This February brings a new character barreling back down to the Valiant Universe from outer space, in the form of “Divinity.” A four-part miniseries from the creative team of Matt Kindt and Trevor Hairsine, the book reveals that during the Cold War, Russia shot a lone Cosmonaut off into outer space to explore the Galaxy. And now he has returned… but something has changed.
“Divinity” is the latest comic in the continuing partnership between the publisher and Kindt, who is currently writing several other books for Valiant including “Unity,” “Rai,” “The Valiant” and the upcoming “Ninjak.” What even is Divinity, and what does his return mean for the Valiant Universe as a whole? CBR News managed to tease some details out of Kindt — and also got our hands on an exclusive four-page preview of the first issue!
CBR News: “Divinity” focuses on an entirely new character within the Valiant Universe. How did the project come about? Was the concept your own, and something you brought to Valiant?
Matt Kindt: It really all started with a random phone call I got from my editor [Valiant Editor-in-Chief Warren Simons]. He called up and just said — “I’ve got an idea: Divinity.” Of course I laughed… and waited for the rest of the idea… which never came. He just had an idea for this title for a story, which is always a fun kind of way to come up with something. Anyway, I laughed politely and then moved on.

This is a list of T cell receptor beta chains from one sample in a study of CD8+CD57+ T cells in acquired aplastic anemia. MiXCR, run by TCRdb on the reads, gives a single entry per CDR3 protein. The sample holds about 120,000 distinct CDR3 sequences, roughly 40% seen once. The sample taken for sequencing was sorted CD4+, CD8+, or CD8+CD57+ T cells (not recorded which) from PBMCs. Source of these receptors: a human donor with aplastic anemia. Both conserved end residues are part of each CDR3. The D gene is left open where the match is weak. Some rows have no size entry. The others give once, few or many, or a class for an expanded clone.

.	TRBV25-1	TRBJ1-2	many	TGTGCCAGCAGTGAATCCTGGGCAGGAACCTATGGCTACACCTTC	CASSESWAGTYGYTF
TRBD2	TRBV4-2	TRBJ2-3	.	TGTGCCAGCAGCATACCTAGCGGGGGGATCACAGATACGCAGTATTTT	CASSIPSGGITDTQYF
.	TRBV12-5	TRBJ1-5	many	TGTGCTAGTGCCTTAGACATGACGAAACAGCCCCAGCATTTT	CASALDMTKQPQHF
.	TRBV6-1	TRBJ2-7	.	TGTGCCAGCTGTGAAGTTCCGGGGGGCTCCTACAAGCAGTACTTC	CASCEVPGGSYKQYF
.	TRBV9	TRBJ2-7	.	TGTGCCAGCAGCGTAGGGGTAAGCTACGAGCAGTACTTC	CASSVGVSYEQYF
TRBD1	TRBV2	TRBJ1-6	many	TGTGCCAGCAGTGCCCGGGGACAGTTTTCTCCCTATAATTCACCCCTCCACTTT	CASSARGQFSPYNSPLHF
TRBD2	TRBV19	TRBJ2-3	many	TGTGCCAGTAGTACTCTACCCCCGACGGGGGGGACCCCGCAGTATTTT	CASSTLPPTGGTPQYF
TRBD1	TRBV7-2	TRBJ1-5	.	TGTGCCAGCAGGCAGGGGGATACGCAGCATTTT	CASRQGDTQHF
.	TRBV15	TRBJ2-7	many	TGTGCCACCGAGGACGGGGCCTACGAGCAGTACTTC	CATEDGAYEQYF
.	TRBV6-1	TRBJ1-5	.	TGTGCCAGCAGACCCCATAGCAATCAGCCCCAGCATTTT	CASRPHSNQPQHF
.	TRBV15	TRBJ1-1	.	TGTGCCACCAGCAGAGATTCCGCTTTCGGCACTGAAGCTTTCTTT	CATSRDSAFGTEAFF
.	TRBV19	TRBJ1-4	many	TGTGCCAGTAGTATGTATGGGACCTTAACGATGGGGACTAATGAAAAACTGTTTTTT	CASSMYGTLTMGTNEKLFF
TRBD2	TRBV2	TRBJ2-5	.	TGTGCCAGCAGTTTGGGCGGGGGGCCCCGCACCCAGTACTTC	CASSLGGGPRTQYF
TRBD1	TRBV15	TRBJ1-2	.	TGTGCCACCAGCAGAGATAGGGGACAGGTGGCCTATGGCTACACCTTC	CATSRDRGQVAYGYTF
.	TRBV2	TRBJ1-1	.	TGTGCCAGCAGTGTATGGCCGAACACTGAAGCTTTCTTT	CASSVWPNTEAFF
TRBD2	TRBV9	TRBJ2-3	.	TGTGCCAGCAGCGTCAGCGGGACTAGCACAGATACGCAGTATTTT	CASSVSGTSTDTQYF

But that night I started thinking about it — and then just got a fully formed idea for what the story could be to fit that title. So in a way it just started as a one-word writing prompt.
It originally started as a story arc idea I had for “Unity.” I try to block out a year’s worth of story at a time so I can plant seeds for things that happen later into the early issues. When I turned in the outlines for the “Divinity” storyline everyone in the office loved it so much they wanted to break it off into its own thing.
Why choose this as the project to work on with Valiant? What about the premise appealed most to you?
I’d been wanting to do something cosmic and big and something that had big monsters and strange stuff happening — something that pushes the outer edges of the reality that the Valiant Universe is contained in — and I saw this as a perfect vehicle to scratch that creative itch in a way that would still dovetail with the Valiant U.
Was fitting within the Valiant Universe something you consciously wanted to do? Did writing “Unity” open up areas of the current Valiant Universe to you which hadn’t been touched previously and was that something you were itching to explore?
Yeah — I think the challenge with “Unity” has always been to find a threat that requires Earth’s greatest heroes to band together. Busting up terrorist cells isn’t something you need Ninjak and X-O and Gilad and Livewire for — that’s stuff that real-life teams can take care of. So from a creative stand-point — the threat level that brings Unity in to play has to be something crazy and big.
Divinity is from Russia, living during the Cold War. Was this a period of history you found interesting already? What made you want to set the opening of the book during this particular timeframe?
It’s an interesting era and sort of the birth of the space race along with a confluence of a lot of things — civil rights, cold war — a lot of subtext that’s just ripe to lay a cosmic story over. And it informs the character of Divinity — he’s not a guy that’s grown up in our modern day reality. He’s seen a lot more than most of us so his perspective is much more broad.